Zach Lerner, 2013 Summer Intern, contributed substantially to this post.
As part of our continual effort to ensure that the Internet remains a dynamic and innovative platform for free expression, CDT joined the ACLU and other allies this week on an amicus brief in an important case on the legal liability that content platforms face for users’ speech. In a series of opinions riddled with errors, a district court judge refused to dismiss a defamation case against thedirty.com and its operator over content posted by the site’s users, putting him on the hook for a $338,000 civil penalty. The ruling, currently on appeal, misinterprets existing case law and directly contradicts Section 230 of the Communications Act. If not reversed, as we argue in our brief, countless websites that facilitate commerce and speech – including controversial yet important (and lawful) critical speech – will be threatened by substantial new legal risk.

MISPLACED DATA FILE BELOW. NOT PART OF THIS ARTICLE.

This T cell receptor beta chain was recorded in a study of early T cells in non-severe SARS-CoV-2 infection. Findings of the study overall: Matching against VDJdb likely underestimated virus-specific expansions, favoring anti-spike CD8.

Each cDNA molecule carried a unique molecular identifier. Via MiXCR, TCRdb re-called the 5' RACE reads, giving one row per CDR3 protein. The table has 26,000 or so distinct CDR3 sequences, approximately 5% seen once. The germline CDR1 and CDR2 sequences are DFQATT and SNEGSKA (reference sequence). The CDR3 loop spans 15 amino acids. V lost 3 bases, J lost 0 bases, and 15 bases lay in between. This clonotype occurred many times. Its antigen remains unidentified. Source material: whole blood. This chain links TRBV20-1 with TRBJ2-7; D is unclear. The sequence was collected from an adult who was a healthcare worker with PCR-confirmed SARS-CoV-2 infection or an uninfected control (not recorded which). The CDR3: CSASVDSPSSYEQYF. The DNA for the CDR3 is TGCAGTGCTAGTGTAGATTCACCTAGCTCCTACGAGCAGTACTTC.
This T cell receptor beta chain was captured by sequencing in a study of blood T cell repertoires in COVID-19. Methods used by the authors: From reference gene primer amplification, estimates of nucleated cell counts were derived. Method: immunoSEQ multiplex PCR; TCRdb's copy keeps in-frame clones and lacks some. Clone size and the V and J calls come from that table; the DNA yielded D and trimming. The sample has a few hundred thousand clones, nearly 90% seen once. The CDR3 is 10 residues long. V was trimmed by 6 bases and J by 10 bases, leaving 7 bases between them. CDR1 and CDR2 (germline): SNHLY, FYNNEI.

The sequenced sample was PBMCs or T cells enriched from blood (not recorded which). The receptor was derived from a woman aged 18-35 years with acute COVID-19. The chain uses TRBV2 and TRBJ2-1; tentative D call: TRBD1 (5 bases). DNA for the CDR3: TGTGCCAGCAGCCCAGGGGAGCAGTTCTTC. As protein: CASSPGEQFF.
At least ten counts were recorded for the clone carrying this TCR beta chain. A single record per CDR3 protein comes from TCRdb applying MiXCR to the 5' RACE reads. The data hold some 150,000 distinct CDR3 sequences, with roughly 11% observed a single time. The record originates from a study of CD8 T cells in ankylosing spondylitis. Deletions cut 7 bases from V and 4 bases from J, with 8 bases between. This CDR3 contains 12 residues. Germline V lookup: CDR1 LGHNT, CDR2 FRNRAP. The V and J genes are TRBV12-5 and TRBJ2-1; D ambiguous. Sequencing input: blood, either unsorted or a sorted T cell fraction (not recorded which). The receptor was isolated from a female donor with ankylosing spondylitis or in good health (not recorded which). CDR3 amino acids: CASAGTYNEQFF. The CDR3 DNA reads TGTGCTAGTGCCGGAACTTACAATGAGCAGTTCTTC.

The case, Jones v. Dirty World Entertainment, should have been dismissed long ago, but the judge repeatedly misread key Section 230 precedent, and the Appeals Court erroneously declined to hear the appeal until now. Our brief is one of a series urging the Sixth Circuit panel to reverse the lower court’s flawed reasoning.
Protecting Platforms from Lawsuits is Central to Free Expression Online
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